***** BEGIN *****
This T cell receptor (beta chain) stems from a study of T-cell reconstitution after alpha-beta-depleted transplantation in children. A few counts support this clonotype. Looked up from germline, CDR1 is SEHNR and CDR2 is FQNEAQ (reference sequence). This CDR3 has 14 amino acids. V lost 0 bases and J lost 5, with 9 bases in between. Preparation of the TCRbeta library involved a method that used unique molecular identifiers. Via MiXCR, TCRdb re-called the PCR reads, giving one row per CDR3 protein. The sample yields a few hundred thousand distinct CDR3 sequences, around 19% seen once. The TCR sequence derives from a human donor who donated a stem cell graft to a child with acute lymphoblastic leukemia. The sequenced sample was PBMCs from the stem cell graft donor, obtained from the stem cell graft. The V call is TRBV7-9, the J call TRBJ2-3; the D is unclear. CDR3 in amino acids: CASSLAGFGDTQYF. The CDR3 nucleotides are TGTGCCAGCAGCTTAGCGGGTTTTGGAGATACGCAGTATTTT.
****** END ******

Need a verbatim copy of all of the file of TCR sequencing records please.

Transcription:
This T cell receptor (beta chain) stems from a study of T-cell reconstitution after alpha-beta-depleted transplantation in children. A few counts support this clonotype. Looked up from germline, CDR1 is SEHNR and CDR2 is FQNEAQ (reference sequence). This CDR3 has 14 amino acids. V lost 0 bases and J lost 5, with 9 bases in between. Preparation of the TCRbeta library involved a method that used unique molecular identifiers. Via MiXCR, TCRdb re-called the PCR reads, giving one row per CDR3 protein. The sample yields a few hundred thousand distinct CDR3 sequences, around 19% seen once. The TCR sequence derives from a human donor who donated a stem cell graft to a child with acute lymphoblastic leukemia. The sequenced sample was PBMCs from the stem cell graft donor, obtained from the stem cell graft. The V call is TRBV7-9, the J call TRBJ2-3; the D is unclear. CDR3 in amino acids: CASSLAGFGDTQYF. The CDR3 nucleotides are TGTGCCAGCAGCTTAGCGGGTTTTGGAGATACGCAGTATTTT.